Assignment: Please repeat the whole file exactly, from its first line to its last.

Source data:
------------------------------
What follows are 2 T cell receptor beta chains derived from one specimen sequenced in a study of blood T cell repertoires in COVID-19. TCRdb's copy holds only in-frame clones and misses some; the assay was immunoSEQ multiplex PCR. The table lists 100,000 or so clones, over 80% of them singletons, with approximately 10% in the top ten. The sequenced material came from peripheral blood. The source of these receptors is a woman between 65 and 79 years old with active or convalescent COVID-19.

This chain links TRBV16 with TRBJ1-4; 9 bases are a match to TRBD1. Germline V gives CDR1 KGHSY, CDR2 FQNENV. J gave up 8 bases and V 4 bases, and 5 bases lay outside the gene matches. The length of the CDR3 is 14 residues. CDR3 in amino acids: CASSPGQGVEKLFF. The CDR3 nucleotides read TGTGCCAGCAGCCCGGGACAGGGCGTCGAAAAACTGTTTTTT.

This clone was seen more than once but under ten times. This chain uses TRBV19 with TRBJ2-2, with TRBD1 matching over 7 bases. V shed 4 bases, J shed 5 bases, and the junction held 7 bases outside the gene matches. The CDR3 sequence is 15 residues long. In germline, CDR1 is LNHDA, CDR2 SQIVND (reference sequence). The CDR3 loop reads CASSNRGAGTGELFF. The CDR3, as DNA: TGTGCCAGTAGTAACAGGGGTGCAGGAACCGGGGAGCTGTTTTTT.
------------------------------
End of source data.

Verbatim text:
What follows are 2 T cell receptor beta chains derived from one specimen sequenced in a study of blood T cell repertoires in COVID-19. TCRdb's copy holds only in-frame clones and misses some; the assay was immunoSEQ multiplex PCR. The table lists 100,000 or so clones, over 80% of them singletons, with approximately 10% in the top ten. The sequenced material came from peripheral blood. The source of these receptors is a woman between 65 and 79 years old with active or convalescent COVID-19.

This chain links TRBV16 with TRBJ1-4; 9 bases are a match to TRBD1. Germline V gives CDR1 KGHSY, CDR2 FQNENV. J gave up 8 bases and V 4 bases, and 5 bases lay outside the gene matches. The length of the CDR3 is 14 residues. CDR3 in amino acids: CASSPGQGVEKLFF. The CDR3 nucleotides read TGTGCCAGCAGCCCGGGACAGGGCGTCGAAAAACTGTTTTTT.

This clone was seen more than once but under ten times. This chain uses TRBV19 with TRBJ2-2, with TRBD1 matching over 7 bases. V shed 4 bases, J shed 5 bases, and the junction held 7 bases outside the gene matches. The CDR3 sequence is 15 residues long. In germline, CDR1 is LNHDA, CDR2 SQIVND (reference sequence). The CDR3 loop reads CASSNRGAGTGELFF. The CDR3, as DNA: TGTGCCAGTAGTAACAGGGGTGCAGGAACCGGGGAGCTGTTTTTT.